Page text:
The American Repertory Theater’s world premiere “musical reckoning” of Melville’s masterpiece MOBY DICK is nothing to sneeze at. And yet, that’s what I did in the penultimate moments of this 3 1/2 hour magnum opus; my attempt to stifle a freakish, out of the blue, nasal explosion backfired, and to my utter shock and awe, a sound like the shriek of a wild sea bird escaped my control a split second before the final word “orphan” was uttered. As the cast came out to take its bows to wild applause, my embarrassment found an outlet in stifled fits of laughter, even as I prayed no one had heard my unearthly screech, or if they had, figured it must have been part of the elaborate production’s haunting soundscape. Should I apologize to the cast for my ill-timed gesundheit? Or might they understand? It was an Ahab of an achoo, senselessly willing itself on, a determined cry before disappearing into the void, destined to be remembered by me, Ishmael. Call me crazy. In my world, everything is a metaphor for everything else.
My inopportune exhalation notwithstanding, I sat through this expansive undertaking, enthralled by its Shakespearean scope, and consistently engaged in whatever unfolded within that overwhelming physical space courtesy of scenic designer Mimi Lien’s imagination. As I took my seat in the belly of the whaling Pequod, Ahab’s big boat, I was awestruck looking up at most of the theater monumentally rigged and limned, top to bottom, forward and aft by the bones of this mammoth seafaring vessel, akin to the beast it was chasing. There hovered Ahab, its one-legged, hollow-eyed captain on a death search for the whale that left him un-limbed, and we all knew how this would end up: the white monster would have the last laugh, but not before the audience, warned of seasickness, were invited to don red slickers and board small boats sailing toward the ship’s deck, where they were coaxed to squish their hands in blubber and “sperm,” and then be squirted with bloody spray. Melville’s world made a killing on killing whales, and this whale of all whales would avenge the commodified corpses of its own species sacrificed to the appetites of the 19th century in the form of heat, light, corsets, and Ahab’s own peg leg.
Rachel Chavkin, whose transcendent theatricalization of Tolstoy’s WAR AND PEACE “Natasha, Pierre & The Great Comet of 1812”at the A.R.T., here turns Melville’s tome into a sprawling, ambitious production– part narrative, part incantation, exorcism, pageant, allegory. This “musical reckoning” attempts to take it all in, story and story teller, Ahab and Ishmael, the literal and the poetic, the material and the spiritual, penetrating the place where all creeds, theories, and realms physical and metaphysical melt into the great white mask. In other words, it aims to encompass the unencompassable: meaning and madness, despair, death, and redemption, while updating the work’s original context by attending to the “isms” of our own American times: sexism, racism, classism, consumerism, all of it sailing on Melville’s “Noah’s arc” of humanity: Persians and Nantucket Indians, black Africans and white westerners, cannibals and Quakers, the enslaved and the conquering seamen, all here marvelously-attired and vividly personified by a first-rate ensemble of singing, dancing actors.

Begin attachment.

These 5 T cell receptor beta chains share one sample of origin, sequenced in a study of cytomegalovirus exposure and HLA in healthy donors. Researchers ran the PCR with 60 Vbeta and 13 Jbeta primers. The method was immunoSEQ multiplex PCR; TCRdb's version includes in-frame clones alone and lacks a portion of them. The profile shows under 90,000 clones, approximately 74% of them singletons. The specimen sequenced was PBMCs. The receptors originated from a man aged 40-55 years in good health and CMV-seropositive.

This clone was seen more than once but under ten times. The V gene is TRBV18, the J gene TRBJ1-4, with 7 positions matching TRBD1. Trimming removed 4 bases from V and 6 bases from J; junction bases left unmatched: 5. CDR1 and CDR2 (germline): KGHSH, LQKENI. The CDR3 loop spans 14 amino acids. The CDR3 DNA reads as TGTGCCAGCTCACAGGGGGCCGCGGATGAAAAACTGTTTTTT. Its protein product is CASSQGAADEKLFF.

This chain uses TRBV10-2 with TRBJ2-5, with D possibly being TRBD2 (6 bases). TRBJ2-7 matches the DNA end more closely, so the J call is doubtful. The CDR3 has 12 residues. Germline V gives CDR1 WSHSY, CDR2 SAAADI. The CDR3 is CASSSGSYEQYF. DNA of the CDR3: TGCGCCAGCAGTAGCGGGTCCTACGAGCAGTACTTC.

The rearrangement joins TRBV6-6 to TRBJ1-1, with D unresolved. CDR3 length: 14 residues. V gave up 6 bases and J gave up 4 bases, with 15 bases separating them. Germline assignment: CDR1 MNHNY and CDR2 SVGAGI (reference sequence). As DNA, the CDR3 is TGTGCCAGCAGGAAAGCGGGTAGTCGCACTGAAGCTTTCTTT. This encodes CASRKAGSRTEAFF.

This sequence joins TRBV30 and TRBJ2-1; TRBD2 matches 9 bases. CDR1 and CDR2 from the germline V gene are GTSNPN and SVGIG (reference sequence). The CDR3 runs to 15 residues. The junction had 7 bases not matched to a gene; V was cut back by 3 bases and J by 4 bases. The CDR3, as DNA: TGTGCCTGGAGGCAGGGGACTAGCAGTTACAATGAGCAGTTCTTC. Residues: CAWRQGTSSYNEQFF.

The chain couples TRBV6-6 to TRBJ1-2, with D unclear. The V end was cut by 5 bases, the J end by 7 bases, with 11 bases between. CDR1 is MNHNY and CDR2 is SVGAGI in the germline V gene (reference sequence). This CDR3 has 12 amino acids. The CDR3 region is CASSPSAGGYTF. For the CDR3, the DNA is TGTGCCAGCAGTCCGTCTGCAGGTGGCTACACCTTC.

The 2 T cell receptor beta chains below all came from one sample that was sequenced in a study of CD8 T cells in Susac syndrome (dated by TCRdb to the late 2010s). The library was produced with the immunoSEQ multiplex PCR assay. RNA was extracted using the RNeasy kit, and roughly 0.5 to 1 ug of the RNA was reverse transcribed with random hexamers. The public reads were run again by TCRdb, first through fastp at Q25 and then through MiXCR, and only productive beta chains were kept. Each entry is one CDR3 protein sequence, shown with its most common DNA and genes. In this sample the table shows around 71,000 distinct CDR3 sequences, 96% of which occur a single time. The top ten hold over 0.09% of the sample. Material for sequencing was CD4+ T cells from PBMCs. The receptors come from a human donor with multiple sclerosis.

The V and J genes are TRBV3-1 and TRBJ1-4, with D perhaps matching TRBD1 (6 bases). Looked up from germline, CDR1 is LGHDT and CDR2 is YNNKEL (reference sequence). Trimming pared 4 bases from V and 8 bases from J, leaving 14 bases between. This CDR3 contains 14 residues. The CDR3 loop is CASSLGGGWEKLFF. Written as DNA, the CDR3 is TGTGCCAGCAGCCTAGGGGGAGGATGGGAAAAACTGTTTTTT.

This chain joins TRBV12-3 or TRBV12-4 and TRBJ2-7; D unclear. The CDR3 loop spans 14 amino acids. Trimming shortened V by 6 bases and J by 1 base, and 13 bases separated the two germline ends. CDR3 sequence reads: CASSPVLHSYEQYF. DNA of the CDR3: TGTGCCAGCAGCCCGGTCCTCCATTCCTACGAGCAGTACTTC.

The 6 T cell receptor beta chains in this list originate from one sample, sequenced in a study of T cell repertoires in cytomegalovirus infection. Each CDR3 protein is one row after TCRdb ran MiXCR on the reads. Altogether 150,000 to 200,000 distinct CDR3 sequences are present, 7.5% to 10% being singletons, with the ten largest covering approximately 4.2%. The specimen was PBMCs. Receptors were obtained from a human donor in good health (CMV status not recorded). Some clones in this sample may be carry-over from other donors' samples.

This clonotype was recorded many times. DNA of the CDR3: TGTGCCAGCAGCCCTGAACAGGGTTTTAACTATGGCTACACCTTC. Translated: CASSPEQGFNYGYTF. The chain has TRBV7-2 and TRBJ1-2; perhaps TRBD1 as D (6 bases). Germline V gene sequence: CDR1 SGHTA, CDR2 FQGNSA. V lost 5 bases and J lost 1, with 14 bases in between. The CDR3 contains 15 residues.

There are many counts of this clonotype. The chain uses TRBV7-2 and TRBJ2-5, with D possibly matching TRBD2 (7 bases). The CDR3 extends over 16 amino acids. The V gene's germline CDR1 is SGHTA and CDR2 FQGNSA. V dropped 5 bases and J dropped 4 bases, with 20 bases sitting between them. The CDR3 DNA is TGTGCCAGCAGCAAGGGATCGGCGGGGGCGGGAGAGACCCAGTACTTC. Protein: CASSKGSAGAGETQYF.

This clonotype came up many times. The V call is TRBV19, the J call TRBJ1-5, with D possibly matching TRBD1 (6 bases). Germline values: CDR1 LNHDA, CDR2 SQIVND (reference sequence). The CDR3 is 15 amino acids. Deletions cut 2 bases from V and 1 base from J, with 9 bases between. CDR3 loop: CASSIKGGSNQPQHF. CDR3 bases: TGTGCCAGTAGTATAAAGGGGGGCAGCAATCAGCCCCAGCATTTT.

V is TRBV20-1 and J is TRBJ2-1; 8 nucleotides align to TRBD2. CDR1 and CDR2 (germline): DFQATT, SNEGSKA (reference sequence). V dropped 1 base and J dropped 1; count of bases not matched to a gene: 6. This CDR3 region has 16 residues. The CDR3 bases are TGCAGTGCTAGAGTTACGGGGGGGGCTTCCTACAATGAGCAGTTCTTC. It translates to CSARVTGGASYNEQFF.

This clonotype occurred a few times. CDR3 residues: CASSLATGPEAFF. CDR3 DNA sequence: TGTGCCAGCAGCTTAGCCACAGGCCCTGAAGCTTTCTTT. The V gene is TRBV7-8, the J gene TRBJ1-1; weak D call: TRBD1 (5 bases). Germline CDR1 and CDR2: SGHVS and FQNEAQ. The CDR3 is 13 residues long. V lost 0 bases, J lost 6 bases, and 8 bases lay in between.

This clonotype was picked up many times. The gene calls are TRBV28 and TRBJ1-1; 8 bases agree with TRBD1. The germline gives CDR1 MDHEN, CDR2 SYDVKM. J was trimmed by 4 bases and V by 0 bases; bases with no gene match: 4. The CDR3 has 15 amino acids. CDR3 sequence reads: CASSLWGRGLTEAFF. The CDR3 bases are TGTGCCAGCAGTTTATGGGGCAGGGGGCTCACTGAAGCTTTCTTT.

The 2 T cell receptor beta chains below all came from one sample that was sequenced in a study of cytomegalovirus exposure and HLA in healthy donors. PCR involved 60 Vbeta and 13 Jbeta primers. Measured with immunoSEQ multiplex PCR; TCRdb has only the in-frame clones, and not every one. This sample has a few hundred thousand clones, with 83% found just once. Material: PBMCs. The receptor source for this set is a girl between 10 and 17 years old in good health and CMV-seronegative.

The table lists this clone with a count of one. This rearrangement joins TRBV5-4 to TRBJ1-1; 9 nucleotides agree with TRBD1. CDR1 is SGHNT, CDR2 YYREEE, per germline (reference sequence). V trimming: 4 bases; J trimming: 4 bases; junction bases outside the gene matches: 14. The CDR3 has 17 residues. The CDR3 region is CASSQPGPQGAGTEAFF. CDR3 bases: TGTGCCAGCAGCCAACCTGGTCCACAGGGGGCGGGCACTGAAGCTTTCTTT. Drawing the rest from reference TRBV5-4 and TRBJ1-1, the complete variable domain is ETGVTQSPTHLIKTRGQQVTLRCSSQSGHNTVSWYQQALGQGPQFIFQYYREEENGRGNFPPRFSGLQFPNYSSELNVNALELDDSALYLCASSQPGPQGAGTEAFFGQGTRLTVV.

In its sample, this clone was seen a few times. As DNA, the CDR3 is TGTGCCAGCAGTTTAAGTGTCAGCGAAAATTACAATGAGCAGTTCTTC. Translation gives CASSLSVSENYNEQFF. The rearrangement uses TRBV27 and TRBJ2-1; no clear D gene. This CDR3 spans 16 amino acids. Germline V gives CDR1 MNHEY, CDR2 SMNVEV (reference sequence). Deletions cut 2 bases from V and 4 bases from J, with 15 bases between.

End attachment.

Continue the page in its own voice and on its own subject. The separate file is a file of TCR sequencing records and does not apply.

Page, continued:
Some of it works. I was haunted by the gaunt and ghostly visage of the white-faced and wounded Ahab, Tom Nelis, mirroring the mysterious pale behemoth against whom he obsessively flails. I wish I could have heard him better. The narrator Ishmael of that most famous of opening lines (not exactly true!) was played by Manik Choksi as an everyman and was immediately unprepossessing; though I could hear him, I was not drawn to listening to him. Additionally, this production sometimes lumbered under the self-conscious weight of contemporary relevance. Fedallah’s (Eric Berryman) mocking rap and the immersively theatrical amusement park ride were silly, but I understood the latter as a way of dealing with Melville’s endless attention to the details of the science and pragmatics of whaling. The book, music, lyrics, and orchestrations by Dave Malloy, performed by a live band on a multi-tiered stage, meandered melodically and stylistically throughout, occasionally cohering into something we could grab onto like the beauty of a ballad sung at dusk, but more often as shapeless as the ocean without its salt, depth, and resonance.
I found most compelling the moments when the audience stayed put, and I could let go of its self-conscious theatricality, freighted with contemporary “meaning”: the white whale as the “white male.” Melville’s work is so expansive, richly opaque, and therefore so evocatively symbolic it can no doubt bear the load of infinite interpretations, however reductive. But I was most satisfied lingering in the moments when the staging, lighting (Bradley King) and language gave way to something larger and led me through a portal to the ineffable: Ahab’s final soliloquy, Pip’s (Morgan Siobhan Green) madness, the captain of the Rachel’s (Dawn L. Troupe) fierce humanity.
What is MOBY DICK after all? It subsumes any context and is about all of life itself. What does an ocean mean? What is our relationship to nature, to each other, to God as mortals? How do we know what we know? What do we tell ourselves about ourselves in The Old Testament and The New, from Jonah to Jesus? This production never fully allowed me to become unmoored and access what Keats called “Negative Capability” when one dwells “in uncertainties, mysteries, and doubts,” as this material surely beckons us to do. But I admired the breadth of this effort, and know I was aboard a theatrical ship in the throes of tackling this beast of a life–and surely able to accommodate an errant sneeze. At the American Repertory Theater through January 12, 2020